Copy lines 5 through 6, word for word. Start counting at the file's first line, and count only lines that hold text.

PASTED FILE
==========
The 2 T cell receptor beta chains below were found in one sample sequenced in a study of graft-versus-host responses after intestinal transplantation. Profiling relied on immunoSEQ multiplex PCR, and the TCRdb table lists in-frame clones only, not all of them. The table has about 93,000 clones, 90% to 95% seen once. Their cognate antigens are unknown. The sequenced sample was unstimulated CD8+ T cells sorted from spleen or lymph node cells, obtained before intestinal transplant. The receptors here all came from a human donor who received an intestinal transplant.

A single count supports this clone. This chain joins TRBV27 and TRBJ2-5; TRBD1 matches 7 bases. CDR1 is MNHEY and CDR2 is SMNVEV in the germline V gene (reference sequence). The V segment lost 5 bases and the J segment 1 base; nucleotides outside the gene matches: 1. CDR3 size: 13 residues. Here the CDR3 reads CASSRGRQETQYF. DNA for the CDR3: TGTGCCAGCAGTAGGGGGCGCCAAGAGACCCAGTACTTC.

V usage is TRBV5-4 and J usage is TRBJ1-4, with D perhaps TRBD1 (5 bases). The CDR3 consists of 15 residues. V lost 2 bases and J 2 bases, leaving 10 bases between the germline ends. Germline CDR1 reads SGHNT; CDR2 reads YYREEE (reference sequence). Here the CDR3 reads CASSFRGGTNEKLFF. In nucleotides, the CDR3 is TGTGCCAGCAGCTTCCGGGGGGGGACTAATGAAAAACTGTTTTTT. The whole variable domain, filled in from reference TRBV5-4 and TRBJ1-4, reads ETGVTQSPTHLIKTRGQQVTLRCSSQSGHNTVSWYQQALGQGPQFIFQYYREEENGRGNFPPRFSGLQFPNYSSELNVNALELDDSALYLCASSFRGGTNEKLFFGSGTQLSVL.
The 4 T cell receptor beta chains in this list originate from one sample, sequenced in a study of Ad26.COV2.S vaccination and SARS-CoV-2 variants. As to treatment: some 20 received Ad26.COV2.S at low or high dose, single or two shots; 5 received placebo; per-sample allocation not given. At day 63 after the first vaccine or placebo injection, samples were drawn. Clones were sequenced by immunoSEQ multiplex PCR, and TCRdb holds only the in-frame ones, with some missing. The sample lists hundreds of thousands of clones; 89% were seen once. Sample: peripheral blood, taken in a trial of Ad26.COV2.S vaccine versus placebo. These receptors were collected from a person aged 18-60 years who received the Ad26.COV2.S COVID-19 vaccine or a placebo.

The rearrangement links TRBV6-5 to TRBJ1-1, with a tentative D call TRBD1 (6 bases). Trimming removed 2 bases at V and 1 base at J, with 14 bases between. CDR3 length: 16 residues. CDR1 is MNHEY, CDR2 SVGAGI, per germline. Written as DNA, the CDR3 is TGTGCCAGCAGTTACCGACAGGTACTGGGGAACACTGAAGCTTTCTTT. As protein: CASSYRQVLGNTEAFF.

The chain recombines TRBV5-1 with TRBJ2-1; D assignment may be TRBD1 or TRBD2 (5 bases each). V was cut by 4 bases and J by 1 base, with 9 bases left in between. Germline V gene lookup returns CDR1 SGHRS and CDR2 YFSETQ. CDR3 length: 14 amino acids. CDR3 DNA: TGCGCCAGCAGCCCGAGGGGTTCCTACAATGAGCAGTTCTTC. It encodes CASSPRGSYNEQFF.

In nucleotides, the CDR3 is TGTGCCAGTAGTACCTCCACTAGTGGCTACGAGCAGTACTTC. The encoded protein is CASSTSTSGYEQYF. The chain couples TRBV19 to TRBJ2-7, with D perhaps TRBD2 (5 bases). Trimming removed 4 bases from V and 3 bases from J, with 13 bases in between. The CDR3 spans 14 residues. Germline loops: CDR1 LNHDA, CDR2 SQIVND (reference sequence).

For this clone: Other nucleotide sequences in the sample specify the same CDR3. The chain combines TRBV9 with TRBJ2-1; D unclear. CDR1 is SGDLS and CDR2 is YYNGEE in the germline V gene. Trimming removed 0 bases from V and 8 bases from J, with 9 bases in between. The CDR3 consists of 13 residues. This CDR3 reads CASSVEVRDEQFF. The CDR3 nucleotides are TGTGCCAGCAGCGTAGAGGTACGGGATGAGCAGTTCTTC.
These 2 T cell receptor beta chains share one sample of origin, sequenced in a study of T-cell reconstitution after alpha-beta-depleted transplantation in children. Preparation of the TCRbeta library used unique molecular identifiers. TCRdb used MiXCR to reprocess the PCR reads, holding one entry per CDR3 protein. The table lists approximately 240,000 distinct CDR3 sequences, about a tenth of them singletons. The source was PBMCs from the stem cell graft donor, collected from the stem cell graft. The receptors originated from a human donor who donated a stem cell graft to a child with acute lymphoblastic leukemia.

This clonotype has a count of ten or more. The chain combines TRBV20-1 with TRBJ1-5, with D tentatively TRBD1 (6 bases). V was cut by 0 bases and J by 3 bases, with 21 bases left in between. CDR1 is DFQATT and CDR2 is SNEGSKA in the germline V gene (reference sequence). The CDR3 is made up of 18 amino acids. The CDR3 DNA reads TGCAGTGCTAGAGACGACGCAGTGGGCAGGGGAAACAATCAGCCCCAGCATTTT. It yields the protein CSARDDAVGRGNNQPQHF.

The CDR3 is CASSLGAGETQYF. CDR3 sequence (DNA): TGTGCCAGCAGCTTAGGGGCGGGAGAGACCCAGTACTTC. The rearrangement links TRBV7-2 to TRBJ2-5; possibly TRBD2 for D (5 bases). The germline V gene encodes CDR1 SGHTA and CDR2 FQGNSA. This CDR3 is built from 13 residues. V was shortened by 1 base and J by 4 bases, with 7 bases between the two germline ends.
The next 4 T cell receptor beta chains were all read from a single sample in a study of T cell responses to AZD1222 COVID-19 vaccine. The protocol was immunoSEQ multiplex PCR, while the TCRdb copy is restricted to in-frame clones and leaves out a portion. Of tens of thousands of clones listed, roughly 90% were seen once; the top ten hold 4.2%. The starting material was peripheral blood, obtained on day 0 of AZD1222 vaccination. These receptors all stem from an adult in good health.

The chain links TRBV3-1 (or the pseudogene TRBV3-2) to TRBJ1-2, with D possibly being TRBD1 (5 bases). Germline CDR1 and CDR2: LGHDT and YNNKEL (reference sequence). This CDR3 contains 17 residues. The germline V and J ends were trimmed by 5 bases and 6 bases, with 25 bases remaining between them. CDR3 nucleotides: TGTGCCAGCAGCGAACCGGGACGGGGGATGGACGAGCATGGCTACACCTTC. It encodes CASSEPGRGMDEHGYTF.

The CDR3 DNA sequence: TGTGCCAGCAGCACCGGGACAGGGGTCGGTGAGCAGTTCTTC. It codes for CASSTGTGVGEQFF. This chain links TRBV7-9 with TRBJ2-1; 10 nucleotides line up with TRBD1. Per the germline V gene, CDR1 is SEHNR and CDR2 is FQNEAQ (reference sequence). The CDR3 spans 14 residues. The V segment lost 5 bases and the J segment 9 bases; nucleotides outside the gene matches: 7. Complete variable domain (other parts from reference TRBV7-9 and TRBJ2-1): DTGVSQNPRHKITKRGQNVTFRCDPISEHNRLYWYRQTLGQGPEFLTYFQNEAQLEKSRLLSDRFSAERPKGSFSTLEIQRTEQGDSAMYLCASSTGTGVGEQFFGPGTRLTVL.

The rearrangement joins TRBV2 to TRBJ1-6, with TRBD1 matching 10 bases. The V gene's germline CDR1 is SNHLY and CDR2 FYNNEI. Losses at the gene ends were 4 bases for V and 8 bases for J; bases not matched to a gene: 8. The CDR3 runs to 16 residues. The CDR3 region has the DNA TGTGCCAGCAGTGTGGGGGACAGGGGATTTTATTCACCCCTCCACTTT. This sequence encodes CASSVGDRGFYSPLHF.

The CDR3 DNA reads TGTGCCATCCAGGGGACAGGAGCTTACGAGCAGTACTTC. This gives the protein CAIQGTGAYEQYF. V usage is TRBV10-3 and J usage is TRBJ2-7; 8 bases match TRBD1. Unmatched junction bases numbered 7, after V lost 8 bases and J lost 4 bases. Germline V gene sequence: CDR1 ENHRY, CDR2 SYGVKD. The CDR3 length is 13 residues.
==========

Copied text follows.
The rearrangement links TRBV6-5 to TRBJ1-1, with a tentative D call TRBD1 (6 bases). Trimming removed 2 bases at V and 1 base at J, with 14 bases between. CDR3 length: 16 residues. CDR1 is MNHEY, CDR2 SVGAGI, per germline. Written as DNA, the CDR3 is TGTGCCAGCAGTTACCGACAGGTACTGGGGAACACTGAAGCTTTCTTT. As protein: CASSYRQVLGNTEAFF.

The chain recombines TRBV5-1 with TRBJ2-1; D assignment may be TRBD1 or TRBD2 (5 bases each). V was cut by 4 bases and J by 1 base, with 9 bases left in between. Germline V gene lookup returns CDR1 SGHRS and CDR2 YFSETQ. CDR3 length: 14 amino acids. CDR3 DNA: TGCGCCAGCAGCCCGAGGGGTTCCTACAATGAGCAGTTCTTC. It encodes CASSPRGSYNEQFF.